I'd give the Devil benefit of law, for my own safety's sake!
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Dimetre
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Joined: 16 Feb 2006
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PostPosted: Mon Dec 24, 2018 2:59 pm    Post subject: Reply with quote

This one is epic.

This has to be one of Frank Miller's best-ever issues, meaning it's one of the greatest Daredevil issues of all time. It is certainly highly-regarded -- Marvel reprinted it in Bring Back the Bad Guys to showcase the Kingpin.

I love the opening, but I just have a quibble. The way Matt fought back against Grotto as he was being shoved in the watermain suggested he was conscious. Here, on the title page, he thinks to himself, "I wake up in the strangest places," suggesting he had just come to. I can easily forgive this. I kind of like the idea of him snapping to consciousness in the pipe and using his senses to figure out where he is. It's a great way to demonstrate his powers to a new reader, as well as his determination.

Turk is a great stooge in this issue. The five panels showing a red-gloved hand appearing on his shoulder are fantastic. Miller uses Turk to bring new readers quickly up to speed, and once that is done, we're off to the races.

I have long been puzzled by the page-length panels with the type-written captions. They feature the only lengthy narration in the entire issue. The only other narrative captions are nothing more than "Soon..." and "Later...." I wonder if those shorter captions were added at editor Denny O'Neil's insistence, or if we're supposed to infer that the same voice describing New York's dark underbelly is the same voice sparingly guiding us through the story. I don't mind this long panels -- they help amp up the noir feel of the story with their Dashiell Hammett-esque musings, but they also feel oddly separate from the proceedings.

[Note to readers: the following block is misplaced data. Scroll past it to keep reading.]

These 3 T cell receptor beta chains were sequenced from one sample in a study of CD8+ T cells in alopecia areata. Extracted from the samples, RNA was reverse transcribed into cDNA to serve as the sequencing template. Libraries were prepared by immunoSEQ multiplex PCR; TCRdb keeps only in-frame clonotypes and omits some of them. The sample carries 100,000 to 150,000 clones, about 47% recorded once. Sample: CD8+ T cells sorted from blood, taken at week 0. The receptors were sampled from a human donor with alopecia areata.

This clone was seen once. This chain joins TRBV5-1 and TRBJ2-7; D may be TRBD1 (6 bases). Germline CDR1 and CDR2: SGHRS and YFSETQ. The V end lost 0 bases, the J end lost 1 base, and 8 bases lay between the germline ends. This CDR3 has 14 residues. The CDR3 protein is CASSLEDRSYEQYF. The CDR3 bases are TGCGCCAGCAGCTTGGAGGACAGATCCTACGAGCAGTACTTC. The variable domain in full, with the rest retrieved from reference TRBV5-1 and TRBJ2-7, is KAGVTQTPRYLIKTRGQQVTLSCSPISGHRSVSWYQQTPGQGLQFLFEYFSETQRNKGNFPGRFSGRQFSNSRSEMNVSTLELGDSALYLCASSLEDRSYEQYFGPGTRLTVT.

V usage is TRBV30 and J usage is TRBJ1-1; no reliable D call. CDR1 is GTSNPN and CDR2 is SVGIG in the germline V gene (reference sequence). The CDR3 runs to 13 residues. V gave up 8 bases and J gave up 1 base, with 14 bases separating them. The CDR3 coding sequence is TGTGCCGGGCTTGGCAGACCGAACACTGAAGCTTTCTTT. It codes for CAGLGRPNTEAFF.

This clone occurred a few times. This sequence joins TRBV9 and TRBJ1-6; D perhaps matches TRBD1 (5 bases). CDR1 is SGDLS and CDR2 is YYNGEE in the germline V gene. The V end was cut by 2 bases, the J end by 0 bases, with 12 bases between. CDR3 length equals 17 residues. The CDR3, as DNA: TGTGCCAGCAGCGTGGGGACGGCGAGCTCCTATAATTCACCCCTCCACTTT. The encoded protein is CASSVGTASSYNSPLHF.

The best thing about this issue is how both Kingpin and Daredevil are at the top of their games. It seems like it's impossible to put anything over the Kingpin. He sees through every gambit and strategy. At the same time, Daredevil doesn't know the meaning of the word "quit." Nevertheless, you never feel like the Kingpin views Daredevil as much more than a fly in the ointment. Daredevil seems to be nothing more than an annoyance that his underlings are failing to eliminate, and even when they don't Fisk is so self-assured that he's never worried about what Daredevil can pin on him.

Bullseye is also better than ever this issue. As we know, the tumour has been removed, so he is less crazy than he was in #169. But under Miller's pen he is very capable of murder, and his hatred for Daredevil is tangible. His climactic battle with Daredevil in the basement is top-notch. Daredevil seems strengthened by his anger towards Bullseye, causing the villain brief moments of surprise. However, you can't help but worry when Bullseye gets his hands on the billy club with the ninja stars embedded in it. You believe that he could make even better use of it than our hero, so it comes as a relief that Daredevil fires a bullet at it, and I love that Miller has him do it with his head turned away.

Their battle is so primal. You can tell that both of them intend for this to be the last one between them. When Bullseye grabs a brick and utters "Mash your face..." it really feels like both of them are operating at an animalistic level. Neither of them speak a complete sentence the rest of the fight. Readers can't help but get absorbed into their ferocity.

Did Daredevil go into the basement intending to kill Bullseye? I don't think so. I think he wanted to hurt him. That's for sure. But I think he only started strangling Bullseye because he had no other option at the time. And, as the Kingpin noted, he didn't strangle him to death. When the Kingpin invited him to finish the job, he refused to.